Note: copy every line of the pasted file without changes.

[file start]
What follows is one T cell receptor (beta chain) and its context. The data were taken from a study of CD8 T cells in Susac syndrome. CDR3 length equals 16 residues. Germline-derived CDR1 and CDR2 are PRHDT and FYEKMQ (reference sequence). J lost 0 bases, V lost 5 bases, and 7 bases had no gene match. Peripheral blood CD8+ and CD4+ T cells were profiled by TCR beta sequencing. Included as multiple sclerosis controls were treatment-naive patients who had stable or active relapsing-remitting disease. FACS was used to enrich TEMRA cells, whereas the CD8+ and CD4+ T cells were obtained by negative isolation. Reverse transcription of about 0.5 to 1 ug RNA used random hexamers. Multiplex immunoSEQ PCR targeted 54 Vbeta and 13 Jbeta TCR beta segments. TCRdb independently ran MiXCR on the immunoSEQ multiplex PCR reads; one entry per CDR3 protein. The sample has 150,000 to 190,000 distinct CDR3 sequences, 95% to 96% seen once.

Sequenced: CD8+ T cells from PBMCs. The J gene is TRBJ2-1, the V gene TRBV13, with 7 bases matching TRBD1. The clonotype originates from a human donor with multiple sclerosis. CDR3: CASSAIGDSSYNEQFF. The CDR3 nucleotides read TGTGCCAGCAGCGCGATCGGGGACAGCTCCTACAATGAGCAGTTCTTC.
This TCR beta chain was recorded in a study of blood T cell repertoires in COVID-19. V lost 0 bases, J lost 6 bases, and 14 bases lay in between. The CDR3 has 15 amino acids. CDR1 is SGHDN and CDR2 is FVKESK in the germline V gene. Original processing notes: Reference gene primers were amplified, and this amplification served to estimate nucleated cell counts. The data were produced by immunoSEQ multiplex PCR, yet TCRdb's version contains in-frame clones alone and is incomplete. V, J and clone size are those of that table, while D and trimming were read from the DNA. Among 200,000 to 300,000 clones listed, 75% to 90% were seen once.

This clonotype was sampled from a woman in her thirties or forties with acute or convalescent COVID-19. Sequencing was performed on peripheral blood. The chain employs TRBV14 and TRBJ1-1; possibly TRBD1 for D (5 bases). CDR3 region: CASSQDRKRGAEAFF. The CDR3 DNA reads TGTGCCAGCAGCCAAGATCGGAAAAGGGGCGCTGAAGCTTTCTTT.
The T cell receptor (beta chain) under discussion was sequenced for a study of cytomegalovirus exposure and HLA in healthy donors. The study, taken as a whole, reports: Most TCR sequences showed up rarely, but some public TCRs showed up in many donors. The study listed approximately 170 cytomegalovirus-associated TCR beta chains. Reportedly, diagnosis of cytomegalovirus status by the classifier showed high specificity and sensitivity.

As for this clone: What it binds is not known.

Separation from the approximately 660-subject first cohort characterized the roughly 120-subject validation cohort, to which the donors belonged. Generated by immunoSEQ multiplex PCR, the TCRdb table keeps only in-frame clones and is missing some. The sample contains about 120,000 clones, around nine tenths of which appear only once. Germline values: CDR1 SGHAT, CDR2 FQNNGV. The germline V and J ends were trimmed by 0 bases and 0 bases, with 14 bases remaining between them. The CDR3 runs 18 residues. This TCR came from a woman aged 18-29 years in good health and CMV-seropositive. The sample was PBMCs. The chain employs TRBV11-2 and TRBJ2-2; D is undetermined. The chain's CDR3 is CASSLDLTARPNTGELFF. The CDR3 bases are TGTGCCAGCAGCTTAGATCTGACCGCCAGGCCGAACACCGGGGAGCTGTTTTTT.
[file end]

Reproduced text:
What follows is one T cell receptor (beta chain) and its context. The data were taken from a study of CD8 T cells in Susac syndrome. CDR3 length equals 16 residues. Germline-derived CDR1 and CDR2 are PRHDT and FYEKMQ (reference sequence). J lost 0 bases, V lost 5 bases, and 7 bases had no gene match. Peripheral blood CD8+ and CD4+ T cells were profiled by TCR beta sequencing. Included as multiple sclerosis controls were treatment-naive patients who had stable or active relapsing-remitting disease. FACS was used to enrich TEMRA cells, whereas the CD8+ and CD4+ T cells were obtained by negative isolation. Reverse transcription of about 0.5 to 1 ug RNA used random hexamers. Multiplex immunoSEQ PCR targeted 54 Vbeta and 13 Jbeta TCR beta segments. TCRdb independently ran MiXCR on the immunoSEQ multiplex PCR reads; one entry per CDR3 protein. The sample has 150,000 to 190,000 distinct CDR3 sequences, 95% to 96% seen once.

Sequenced: CD8+ T cells from PBMCs. The J gene is TRBJ2-1, the V gene TRBV13, with 7 bases matching TRBD1. The clonotype originates from a human donor with multiple sclerosis. CDR3: CASSAIGDSSYNEQFF. The CDR3 nucleotides read TGTGCCAGCAGCGCGATCGGGGACAGCTCCTACAATGAGCAGTTCTTC.
This TCR beta chain was recorded in a study of blood T cell repertoires in COVID-19. V lost 0 bases, J lost 6 bases, and 14 bases lay in between. The CDR3 has 15 amino acids. CDR1 is SGHDN and CDR2 is FVKESK in the germline V gene. Original processing notes: Reference gene primers were amplified, and this amplification served to estimate nucleated cell counts. The data were produced by immunoSEQ multiplex PCR, yet TCRdb's version contains in-frame clones alone and is incomplete. V, J and clone size are those of that table, while D and trimming were read from the DNA. Among 200,000 to 300,000 clones listed, 75% to 90% were seen once.

This clonotype was sampled from a woman in her thirties or forties with acute or convalescent COVID-19. Sequencing was performed on peripheral blood. The chain employs TRBV14 and TRBJ1-1; possibly TRBD1 for D (5 bases). CDR3 region: CASSQDRKRGAEAFF. The CDR3 DNA reads TGTGCCAGCAGCCAAGATCGGAAAAGGGGCGCTGAAGCTTTCTTT.
The T cell receptor (beta chain) under discussion was sequenced for a study of cytomegalovirus exposure and HLA in healthy donors. The study, taken as a whole, reports: Most TCR sequences showed up rarely, but some public TCRs showed up in many donors. The study listed approximately 170 cytomegalovirus-associated TCR beta chains. Reportedly, diagnosis of cytomegalovirus status by the classifier showed high specificity and sensitivity.

As for this clone: What it binds is not known.

Separation from the approximately 660-subject first cohort characterized the roughly 120-subject validation cohort, to which the donors belonged. Generated by immunoSEQ multiplex PCR, the TCRdb table keeps only in-frame clones and is missing some. The sample contains about 120,000 clones, around nine tenths of which appear only once. Germline values: CDR1 SGHAT, CDR2 FQNNGV. The germline V and J ends were trimmed by 0 bases and 0 bases, with 14 bases remaining between them. The CDR3 runs 18 residues. This TCR came from a woman aged 18-29 years in good health and CMV-seropositive. The sample was PBMCs. The chain employs TRBV11-2 and TRBJ2-2; D is undetermined. The chain's CDR3 is CASSLDLTARPNTGELFF. The CDR3 bases are TGTGCCAGCAGCTTAGATCTGACCGCCAGGCCGAACACCGGGGAGCTGTTTTTT.